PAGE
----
The difference between annual and perennial plants is simple: annuals complete their life cycle within a year, while perennials live for over two years. A third classification, biennial plants, refers to plants with a two-year life cycle. Annuals may have a life cycle of any duration under a year; some have life cycles of only a few weeks. Perennials may live for just a few years or for well over 20 depending upon the species of plant.
Annual plants that naturally complete their life cycle in under a year are known as true annuals, but some biennials and perennials may be grown as annuals in certain contexts. For example, some annual plants may be perennial in their native habitat, but are not hardy enough to survive winter in the environment in which they are grown. Certain root vegetables, such as carrots, are biennials that are treated as annuals, harvested in their first year for the strong root that grows to provide nourishment to the plant in the second year.
Annual plants fall into two major groups: summer annuals and winter annuals. Summer annuals go from germination to death within a single season, be it summer, spring, or fall. Many summer weeds are of this variety.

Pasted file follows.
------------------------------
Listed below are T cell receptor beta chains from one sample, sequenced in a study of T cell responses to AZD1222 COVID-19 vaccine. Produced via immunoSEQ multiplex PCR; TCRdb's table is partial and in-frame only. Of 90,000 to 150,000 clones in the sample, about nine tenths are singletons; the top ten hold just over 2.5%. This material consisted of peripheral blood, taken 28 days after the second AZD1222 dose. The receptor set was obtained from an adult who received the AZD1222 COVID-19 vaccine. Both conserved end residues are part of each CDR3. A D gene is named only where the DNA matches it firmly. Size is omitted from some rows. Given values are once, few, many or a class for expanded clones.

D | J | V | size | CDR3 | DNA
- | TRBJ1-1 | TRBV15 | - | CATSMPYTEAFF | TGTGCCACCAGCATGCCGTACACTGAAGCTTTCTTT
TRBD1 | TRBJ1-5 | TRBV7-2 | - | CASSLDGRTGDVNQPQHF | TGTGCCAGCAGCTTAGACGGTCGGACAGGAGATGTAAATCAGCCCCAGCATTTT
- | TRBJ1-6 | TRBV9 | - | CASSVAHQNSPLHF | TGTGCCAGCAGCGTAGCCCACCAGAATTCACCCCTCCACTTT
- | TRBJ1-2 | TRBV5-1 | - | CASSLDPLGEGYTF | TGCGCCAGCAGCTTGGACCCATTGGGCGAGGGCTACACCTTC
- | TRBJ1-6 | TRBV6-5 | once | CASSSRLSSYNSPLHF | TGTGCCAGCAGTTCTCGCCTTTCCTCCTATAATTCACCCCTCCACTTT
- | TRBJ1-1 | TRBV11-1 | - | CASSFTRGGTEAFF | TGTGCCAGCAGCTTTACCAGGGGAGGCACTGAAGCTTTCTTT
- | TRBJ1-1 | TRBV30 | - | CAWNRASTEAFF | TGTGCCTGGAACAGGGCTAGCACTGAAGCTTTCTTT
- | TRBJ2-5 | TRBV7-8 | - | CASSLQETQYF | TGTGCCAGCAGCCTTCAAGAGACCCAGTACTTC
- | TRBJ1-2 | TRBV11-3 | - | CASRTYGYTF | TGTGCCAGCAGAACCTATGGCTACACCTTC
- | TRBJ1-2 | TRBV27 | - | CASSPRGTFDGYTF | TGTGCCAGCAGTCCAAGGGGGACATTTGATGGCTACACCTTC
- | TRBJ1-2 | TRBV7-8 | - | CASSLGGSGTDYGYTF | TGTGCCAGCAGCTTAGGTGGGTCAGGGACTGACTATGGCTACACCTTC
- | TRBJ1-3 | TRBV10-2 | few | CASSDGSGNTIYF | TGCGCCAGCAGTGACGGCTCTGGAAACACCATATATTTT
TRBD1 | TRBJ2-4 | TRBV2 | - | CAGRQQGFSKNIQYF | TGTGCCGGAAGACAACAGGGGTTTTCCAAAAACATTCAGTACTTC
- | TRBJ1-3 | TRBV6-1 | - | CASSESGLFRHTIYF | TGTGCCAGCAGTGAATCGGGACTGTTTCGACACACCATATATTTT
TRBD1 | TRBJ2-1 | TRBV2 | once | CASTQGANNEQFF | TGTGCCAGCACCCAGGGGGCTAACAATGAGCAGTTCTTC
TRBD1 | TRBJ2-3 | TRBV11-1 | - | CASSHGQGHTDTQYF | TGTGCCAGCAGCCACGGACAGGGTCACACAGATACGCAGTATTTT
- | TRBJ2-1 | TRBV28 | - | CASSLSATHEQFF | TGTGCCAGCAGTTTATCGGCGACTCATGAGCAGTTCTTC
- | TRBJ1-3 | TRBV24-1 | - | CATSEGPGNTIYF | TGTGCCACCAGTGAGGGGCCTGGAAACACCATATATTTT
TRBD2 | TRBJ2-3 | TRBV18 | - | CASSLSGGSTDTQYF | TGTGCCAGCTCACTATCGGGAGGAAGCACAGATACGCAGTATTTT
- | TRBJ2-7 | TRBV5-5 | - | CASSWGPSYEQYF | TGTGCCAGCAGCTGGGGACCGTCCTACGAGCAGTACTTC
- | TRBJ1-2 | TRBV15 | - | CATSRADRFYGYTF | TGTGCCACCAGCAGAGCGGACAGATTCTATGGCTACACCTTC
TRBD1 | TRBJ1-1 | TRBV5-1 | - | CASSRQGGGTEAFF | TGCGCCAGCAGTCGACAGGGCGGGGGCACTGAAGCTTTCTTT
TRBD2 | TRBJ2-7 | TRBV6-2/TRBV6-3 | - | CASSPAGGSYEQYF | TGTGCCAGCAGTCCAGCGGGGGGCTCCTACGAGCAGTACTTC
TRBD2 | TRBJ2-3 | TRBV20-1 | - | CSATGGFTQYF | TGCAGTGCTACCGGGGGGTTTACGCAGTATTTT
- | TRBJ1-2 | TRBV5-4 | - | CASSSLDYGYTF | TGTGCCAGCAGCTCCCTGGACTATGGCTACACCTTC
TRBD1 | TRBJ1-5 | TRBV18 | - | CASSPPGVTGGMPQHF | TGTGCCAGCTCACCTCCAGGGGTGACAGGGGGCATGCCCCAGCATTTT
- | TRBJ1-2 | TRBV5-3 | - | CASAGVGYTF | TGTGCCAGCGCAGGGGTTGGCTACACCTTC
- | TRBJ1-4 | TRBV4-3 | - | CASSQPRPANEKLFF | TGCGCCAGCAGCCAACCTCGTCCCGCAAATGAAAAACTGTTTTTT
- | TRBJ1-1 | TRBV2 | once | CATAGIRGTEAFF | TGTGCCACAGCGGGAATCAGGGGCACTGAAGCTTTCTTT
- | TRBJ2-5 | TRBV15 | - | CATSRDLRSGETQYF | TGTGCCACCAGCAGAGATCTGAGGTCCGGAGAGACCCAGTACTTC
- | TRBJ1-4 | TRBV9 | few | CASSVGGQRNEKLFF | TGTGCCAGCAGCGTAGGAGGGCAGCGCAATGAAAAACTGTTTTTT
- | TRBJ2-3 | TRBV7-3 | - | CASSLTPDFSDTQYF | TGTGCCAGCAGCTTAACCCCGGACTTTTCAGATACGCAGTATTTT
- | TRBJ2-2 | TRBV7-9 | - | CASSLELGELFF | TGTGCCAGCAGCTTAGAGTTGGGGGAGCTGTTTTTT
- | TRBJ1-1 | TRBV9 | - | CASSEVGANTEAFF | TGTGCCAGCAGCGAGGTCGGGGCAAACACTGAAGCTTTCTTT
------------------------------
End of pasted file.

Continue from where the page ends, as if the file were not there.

Winter annuals are longer lived. They germinate in the fall or winter, blooming later in the season or even as late as early spring. Winter annuals fill an important niche in many ecological systems, as they provide ground cover when perennials are dormant.
The term perennial is often understood to refer to perennial herbaceous plants, as all woody plants are perennial by definition. Perennial plants are very diverse. Some, called monocarpic plants, bloom and fruit only once, while most, called polycarpic, do so every year. Perennials, as you may imagine, are hardier than annual plants and have evolved structures that enable them to survive for many years, such as bulbs and rhizomes. Perennials may be deciduous, alternating periods of growth and dormancy in response to climate changes, or evergreen, growing year round.